Overall, Clijsters returned a changed player -- for the good. She won her second U.S. Open in just the third tournament of her comeback. She then quickly found the slam success that had eluded her in her previous career, successfully defending her Open championship a year later. Of course, there was still an overkill of "Kim love" in the media as, apparently, her becoming a mother and then winning a grand slam title was the greatest achievement in the history of not only sports, but also humanity, including the feat of space travel and the successful testing of that time machine one summer day in the year of 215-...oops, have I said too much, "Future Sloane?". Never mind that many word class female athletes had taken breaks to have children over the years, then returned to prominence in their sports. But this was tennis, and most of the commentators were men, so I think many of them felt like they HAD to make a big deal about it, and most of the female commentators who did the same were former players from an era in which year-long training of the sort that the top players undertake today was hardly the norm. But, most importantly, it was Kim. So it HAD to be true. She was not only a great player, but also the most admirable entity in the galaxy. Naturally.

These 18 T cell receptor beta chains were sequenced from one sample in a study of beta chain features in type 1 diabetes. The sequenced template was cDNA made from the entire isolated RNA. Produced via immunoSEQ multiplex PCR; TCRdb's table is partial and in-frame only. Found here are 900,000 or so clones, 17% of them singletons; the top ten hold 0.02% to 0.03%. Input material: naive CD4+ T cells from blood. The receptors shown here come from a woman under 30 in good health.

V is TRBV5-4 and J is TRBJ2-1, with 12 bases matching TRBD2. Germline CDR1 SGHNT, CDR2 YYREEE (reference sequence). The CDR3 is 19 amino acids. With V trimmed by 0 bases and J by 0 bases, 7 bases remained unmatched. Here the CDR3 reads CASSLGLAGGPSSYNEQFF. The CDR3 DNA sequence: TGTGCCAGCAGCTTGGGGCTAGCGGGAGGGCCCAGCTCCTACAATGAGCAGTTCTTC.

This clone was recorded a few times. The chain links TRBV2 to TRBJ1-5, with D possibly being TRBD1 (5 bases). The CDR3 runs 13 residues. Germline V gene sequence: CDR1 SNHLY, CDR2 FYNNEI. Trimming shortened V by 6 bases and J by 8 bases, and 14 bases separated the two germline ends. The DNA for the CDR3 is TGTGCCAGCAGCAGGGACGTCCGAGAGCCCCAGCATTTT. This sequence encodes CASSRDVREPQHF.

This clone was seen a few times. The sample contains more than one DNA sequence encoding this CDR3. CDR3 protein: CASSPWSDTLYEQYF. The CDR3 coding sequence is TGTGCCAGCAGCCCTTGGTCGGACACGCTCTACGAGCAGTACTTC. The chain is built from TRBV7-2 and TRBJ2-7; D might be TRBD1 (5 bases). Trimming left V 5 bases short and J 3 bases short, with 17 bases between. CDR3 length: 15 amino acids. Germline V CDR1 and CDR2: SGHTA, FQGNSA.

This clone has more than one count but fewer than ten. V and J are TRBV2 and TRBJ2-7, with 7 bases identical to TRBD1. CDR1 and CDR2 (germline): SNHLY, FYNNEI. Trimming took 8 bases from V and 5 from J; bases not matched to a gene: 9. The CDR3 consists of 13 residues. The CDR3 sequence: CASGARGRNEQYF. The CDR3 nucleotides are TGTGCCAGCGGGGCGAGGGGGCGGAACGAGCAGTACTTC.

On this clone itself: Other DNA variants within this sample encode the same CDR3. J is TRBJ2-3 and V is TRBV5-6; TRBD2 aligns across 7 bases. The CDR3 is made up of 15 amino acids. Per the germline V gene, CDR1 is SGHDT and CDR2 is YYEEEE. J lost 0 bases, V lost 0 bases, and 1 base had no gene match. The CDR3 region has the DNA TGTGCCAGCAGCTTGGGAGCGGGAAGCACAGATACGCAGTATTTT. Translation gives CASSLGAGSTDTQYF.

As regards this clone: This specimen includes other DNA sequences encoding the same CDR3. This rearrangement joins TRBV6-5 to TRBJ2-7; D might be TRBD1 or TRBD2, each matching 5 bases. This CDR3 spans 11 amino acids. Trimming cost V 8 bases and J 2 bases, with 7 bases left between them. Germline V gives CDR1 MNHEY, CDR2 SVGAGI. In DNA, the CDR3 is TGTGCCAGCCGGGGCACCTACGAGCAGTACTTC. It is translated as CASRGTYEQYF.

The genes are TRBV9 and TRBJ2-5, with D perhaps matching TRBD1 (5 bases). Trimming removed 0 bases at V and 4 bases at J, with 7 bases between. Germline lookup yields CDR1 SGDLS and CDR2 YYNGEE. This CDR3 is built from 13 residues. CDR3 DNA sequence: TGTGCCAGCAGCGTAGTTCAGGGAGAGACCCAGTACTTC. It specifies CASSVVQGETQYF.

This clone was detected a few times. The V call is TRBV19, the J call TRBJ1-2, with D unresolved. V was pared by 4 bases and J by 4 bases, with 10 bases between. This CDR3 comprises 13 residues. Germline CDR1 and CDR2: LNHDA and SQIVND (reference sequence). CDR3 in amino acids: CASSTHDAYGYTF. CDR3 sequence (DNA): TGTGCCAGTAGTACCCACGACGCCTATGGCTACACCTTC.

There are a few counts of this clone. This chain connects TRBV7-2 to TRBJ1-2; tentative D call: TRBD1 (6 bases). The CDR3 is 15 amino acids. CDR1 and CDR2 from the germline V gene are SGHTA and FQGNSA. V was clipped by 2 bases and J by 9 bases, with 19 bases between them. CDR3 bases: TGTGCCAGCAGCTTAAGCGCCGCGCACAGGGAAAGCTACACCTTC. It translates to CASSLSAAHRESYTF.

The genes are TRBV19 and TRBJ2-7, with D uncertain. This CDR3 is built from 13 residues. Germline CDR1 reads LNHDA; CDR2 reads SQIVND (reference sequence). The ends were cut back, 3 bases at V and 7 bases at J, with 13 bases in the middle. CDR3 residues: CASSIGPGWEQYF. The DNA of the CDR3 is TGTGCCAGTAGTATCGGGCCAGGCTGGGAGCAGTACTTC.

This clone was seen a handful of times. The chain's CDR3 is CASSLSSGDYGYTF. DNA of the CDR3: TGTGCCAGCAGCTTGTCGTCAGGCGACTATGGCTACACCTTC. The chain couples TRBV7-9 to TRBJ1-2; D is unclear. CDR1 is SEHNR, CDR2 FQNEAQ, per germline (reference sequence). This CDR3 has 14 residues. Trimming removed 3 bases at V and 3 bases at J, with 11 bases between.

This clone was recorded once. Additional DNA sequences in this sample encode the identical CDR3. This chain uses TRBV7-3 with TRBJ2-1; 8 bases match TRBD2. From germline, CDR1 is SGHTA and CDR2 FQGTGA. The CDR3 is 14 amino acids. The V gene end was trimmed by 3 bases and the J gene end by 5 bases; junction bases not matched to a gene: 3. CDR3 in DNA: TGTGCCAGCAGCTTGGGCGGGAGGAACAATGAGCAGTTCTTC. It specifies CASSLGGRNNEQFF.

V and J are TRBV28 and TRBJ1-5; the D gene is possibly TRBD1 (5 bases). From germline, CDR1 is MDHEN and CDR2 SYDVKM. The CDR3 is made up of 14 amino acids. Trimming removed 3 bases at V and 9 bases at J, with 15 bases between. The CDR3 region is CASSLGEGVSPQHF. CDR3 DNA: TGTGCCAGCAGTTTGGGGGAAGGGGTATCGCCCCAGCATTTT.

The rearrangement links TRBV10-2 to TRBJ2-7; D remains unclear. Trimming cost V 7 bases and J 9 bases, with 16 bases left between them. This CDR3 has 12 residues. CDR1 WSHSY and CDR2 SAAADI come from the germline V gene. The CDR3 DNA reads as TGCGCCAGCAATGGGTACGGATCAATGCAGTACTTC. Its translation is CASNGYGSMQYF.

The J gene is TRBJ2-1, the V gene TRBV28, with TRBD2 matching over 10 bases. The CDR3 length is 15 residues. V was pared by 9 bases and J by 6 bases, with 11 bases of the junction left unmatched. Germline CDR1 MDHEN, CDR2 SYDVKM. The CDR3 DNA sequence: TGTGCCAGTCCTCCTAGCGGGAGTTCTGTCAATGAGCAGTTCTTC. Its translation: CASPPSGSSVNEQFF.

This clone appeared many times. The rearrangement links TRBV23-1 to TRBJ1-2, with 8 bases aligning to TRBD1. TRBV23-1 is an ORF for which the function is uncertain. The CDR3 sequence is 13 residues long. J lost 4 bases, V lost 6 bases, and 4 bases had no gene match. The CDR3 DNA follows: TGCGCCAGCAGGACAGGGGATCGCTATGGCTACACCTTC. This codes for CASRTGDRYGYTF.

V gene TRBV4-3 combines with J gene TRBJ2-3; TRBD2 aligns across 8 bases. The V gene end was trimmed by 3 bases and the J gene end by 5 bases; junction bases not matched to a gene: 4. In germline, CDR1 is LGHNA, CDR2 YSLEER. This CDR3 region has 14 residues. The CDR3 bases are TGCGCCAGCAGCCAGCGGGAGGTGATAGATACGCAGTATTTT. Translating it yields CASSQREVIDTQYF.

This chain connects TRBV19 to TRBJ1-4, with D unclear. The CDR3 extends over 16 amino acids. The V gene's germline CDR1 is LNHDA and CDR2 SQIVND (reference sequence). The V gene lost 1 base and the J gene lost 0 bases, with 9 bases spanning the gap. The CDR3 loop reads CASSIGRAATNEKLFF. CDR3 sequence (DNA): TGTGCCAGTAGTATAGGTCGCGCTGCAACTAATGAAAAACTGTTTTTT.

All the overt adulation made it easy to slip back into my old anti-Clijsters ways, too. Of course, it helped when things took "stomach-turning" turns when she was the subject of a public statue in Belgium, and then Mattel produced a Barbie doll in Clijsters' (not-really-accurate) likeness, along with a tiny "accessory" -- a mini-doll of her cute daughter Jada. And thus Clijsters' "Barbie" moniker, her last of many, was born. Well, strike that. After both those things went down in 2010, and after Henin, perhaps not coincidentally (yin-yang, remember), had returned to the tour, I went full force at KC yet again. For most of the season, except for during slams, I steadfastly refused to refer to her by her actual name. From calling her Jada's Mama, Brian's Wifey, Elke's Sister, Justine's Countrywoman and many others, I was able to get through the majority of the season without typing out her name. Oh, it was great passive-aggressive fun, I say. I've easily had more fun at Clijsters' expense on this blog than any other player. No one, EVER, will surpass her in terms of nicknames.
Thing is, Clijsters' accomplishments in KC 2.0 were great. Just not for the reasons talked about by so many.